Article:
Author Topic: The dreaded DLA to PIP transfer  (Read 16904 times)

auntieCtheM

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Re: The dreaded DLA to PIP transfer
« Reply #285 on: September 14, 2017, 10:21:47 PM »
What did the receptionists say when you pointed this out Sunny?

Sunny Clouds

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Re: The dreaded DLA to PIP transfer
« Reply #286 on: September 14, 2017, 10:59:29 PM »
That they didn't know about the hearing problem.

It all comes down to a lack of communication.

But I've yet to ask for any adjustment that cost anything other than a message passed on from person A to person B and someone gesticulating or walking an extra 4-5 metres to collect me.

I felt so incredibly lonely with no one with me.

I wasn't going to say about it on here, but if someone from the clinic's a lurker, then I'm not saying here anything I didn't say to their faces.

I'm not asking them to go out and buy lots of expensive kit (although I don't think it would be unreasonable if for the benefit of those that find them helpful they bought some stuff like portable loops etc.).

The good side of all this is that various local people in shops saw I was upset and were kind.

I stumbled when I tried to step out of the way of some teenagers were larking about with a bit of chasing and friendly shoving and they stopped and asked if I was ok and how could they  help.  I said I've got balance problems and it's ok, the thing that really matters is when people aren't horrible if I stumble or fall, and it's a good thing when youngsters are lively and enjoying a bit of larking about.  They're like the youngsters that accidentally knocked me down some stairs recently.  It was scary to fall but ok because they stopped and asked if I was ok and I could say I was ok but it made the difference between feeling ok and feeling very upset that they'd stopped to make sure I was ok and thank you.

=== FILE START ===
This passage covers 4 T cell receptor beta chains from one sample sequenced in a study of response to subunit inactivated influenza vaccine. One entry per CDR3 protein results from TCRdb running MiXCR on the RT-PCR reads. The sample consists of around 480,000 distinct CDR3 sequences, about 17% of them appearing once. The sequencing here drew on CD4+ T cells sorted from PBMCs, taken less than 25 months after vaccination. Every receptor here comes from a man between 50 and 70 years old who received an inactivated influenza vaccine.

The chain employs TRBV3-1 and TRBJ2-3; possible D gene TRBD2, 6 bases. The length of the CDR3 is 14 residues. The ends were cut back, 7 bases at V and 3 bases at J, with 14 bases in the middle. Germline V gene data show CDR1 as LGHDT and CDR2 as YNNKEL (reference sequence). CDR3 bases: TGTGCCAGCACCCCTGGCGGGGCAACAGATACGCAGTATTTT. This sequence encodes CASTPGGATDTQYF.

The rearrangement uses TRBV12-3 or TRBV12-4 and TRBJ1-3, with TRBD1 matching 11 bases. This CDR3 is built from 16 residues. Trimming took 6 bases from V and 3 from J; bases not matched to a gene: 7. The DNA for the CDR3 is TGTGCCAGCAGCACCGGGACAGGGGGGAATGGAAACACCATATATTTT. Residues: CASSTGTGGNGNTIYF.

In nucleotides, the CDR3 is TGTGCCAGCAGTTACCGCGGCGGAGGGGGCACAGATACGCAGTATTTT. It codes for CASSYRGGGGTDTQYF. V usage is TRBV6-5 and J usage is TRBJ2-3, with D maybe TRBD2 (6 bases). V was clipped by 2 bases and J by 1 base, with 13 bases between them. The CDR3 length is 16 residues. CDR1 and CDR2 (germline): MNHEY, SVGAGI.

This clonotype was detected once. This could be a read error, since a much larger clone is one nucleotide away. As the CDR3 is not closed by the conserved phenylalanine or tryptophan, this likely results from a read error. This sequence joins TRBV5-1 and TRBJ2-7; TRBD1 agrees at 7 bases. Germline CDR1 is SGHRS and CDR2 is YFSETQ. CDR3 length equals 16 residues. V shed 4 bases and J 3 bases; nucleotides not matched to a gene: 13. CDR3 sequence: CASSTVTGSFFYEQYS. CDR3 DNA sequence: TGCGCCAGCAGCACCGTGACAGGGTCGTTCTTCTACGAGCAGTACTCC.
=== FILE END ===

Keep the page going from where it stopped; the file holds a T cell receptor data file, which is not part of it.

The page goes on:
But I feel increasingly anything between hesitant and scared to go anywhere.  I wish I knew how to overcome this psychological hurdle.  I keep trying but it takes more and more of an effort.

And to go back to the topic of the thread, the whole process of PIP has made me feel so much worse.  It was utterly humiliating doing the paperwork and the government knows it.  It's one of the many ways they try to stop us claiming.  And if a few of us depressives decide it's all too much?  More money saved.  If a few people with physical impairments can't do the basics and die of infections or hunger or whatever?  More money saved.

Surely that has to be a reason to keep going and, if I don't get PIP, to appeal etc.  To fight back, to take a stand.


SunshineMeadows

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Re: The dreaded DLA to PIP transfer
« Reply #287 on: September 15, 2017, 09:51:00 AM »
 >bighugs< >bighugs< >bighugs< >chocolate< >chocolate< >chocolate<

Sunny Clouds

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Re: The dreaded DLA to PIP transfer
« Reply #288 on: September 15, 2017, 12:57:15 PM »
Thank you.

I'm musing about how much this is helping and I think I'll post something more general elsethread.

huhn

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Re: The dreaded DLA to PIP transfer
« Reply #289 on: September 15, 2017, 05:12:28 PM »